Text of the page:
The idea of neural network algorithm came as an attempt to mimic the brain and its amazing ability to learn. Although it is a relatively old idea (emerged around the years 80-90), nowadays neural networks is considered the state of the art in many applications.
Neural network algorithms are based on the hypothesis that the brain has only one algorithm that can learn all features of the body, i.e., any area of the brain could learn to see or hear if it received the appropriate stimulus.
In the brain, each neuron receives nerve impulses through dendrites, performs some "calculation" in cell body and transmits the response via another nerve impulse using the axon. A neural network algorithm copies this system, as shown in Figures 1 and 2 below.
Figures 1 and 2 - representation of a neuron (left) and a neural network unit (right).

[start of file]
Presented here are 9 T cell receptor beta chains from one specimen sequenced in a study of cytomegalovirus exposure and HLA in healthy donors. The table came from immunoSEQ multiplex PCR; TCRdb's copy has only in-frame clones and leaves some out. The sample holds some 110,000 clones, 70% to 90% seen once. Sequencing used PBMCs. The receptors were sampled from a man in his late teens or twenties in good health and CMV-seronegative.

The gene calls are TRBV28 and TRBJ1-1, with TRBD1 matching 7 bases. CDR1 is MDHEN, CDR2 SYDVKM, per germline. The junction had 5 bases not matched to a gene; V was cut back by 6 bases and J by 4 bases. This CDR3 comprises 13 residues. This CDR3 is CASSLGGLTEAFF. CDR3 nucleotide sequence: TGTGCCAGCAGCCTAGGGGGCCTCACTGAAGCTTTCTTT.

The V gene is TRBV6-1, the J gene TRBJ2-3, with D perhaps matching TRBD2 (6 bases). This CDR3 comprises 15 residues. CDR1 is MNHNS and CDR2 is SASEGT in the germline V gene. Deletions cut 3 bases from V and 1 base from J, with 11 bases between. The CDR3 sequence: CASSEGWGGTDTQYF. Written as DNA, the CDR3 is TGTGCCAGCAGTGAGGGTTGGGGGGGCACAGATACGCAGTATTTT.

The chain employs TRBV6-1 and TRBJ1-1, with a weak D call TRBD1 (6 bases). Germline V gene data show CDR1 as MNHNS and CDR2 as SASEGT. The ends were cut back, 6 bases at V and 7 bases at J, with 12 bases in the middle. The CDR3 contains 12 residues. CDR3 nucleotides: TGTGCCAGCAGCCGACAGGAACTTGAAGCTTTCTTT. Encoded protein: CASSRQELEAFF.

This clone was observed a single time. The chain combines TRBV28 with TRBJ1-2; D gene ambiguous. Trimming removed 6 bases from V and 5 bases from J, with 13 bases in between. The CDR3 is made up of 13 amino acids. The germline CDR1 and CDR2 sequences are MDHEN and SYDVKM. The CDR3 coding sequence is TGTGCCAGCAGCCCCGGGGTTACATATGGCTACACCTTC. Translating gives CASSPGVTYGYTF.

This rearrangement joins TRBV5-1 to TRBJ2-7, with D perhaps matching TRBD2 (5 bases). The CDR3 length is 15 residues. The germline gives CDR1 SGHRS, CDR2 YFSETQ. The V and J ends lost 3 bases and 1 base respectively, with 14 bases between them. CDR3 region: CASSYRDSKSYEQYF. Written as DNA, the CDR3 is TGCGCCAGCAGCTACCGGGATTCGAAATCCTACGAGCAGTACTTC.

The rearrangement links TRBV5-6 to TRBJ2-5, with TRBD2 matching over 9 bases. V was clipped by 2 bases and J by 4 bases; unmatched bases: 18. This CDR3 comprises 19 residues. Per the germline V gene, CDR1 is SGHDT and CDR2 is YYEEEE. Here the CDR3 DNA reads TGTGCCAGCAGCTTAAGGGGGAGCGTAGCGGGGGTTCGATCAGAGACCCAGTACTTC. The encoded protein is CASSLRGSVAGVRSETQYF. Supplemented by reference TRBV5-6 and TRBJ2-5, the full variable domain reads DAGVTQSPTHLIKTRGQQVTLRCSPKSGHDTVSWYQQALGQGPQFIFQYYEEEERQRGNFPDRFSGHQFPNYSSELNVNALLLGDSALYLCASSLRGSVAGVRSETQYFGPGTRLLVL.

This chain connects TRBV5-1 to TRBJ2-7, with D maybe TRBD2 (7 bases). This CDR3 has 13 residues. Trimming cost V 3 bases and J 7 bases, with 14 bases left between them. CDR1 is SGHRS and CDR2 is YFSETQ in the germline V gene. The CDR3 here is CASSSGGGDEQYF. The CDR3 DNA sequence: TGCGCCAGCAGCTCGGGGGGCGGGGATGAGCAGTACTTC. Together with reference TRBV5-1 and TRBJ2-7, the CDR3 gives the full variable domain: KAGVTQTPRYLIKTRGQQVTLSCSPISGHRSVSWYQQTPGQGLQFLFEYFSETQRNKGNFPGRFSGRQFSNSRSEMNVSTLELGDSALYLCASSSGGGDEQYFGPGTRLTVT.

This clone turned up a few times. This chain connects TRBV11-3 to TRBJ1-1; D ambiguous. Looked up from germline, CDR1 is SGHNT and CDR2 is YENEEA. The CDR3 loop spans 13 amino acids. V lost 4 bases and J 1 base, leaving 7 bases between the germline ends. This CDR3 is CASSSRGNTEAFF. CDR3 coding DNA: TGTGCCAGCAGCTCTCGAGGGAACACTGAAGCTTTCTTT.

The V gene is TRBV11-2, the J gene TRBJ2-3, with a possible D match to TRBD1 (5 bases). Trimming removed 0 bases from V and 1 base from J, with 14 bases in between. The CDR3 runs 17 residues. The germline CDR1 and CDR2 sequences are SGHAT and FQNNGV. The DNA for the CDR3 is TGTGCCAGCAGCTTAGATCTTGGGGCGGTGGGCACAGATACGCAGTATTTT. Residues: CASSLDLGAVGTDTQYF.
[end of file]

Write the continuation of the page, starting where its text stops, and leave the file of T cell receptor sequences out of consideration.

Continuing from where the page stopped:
In this type of algorithm, several "neurons" are interconnected to form a network. This network consists of three types of layers, known as input layer, output layer and hidden layers, as shown in Figure 3 below.
Figure 3 - representation of a neural network.
The input layer receives the data and the output layers outputs the response. The hidden layers are responsible for some intermediate calculation that helps the network to find the final answer. In more complex networks, one can use multiple hidden layers between the input and the output layers. The number of neurons in each layer depends on the amount of input data and the type of problem being solved. For example, if the algorithm was designed to determine whether or not a patient has a specific disease, the input layer has as many neurons as the number of features in the input data and the output layer has only one neuron.Read more...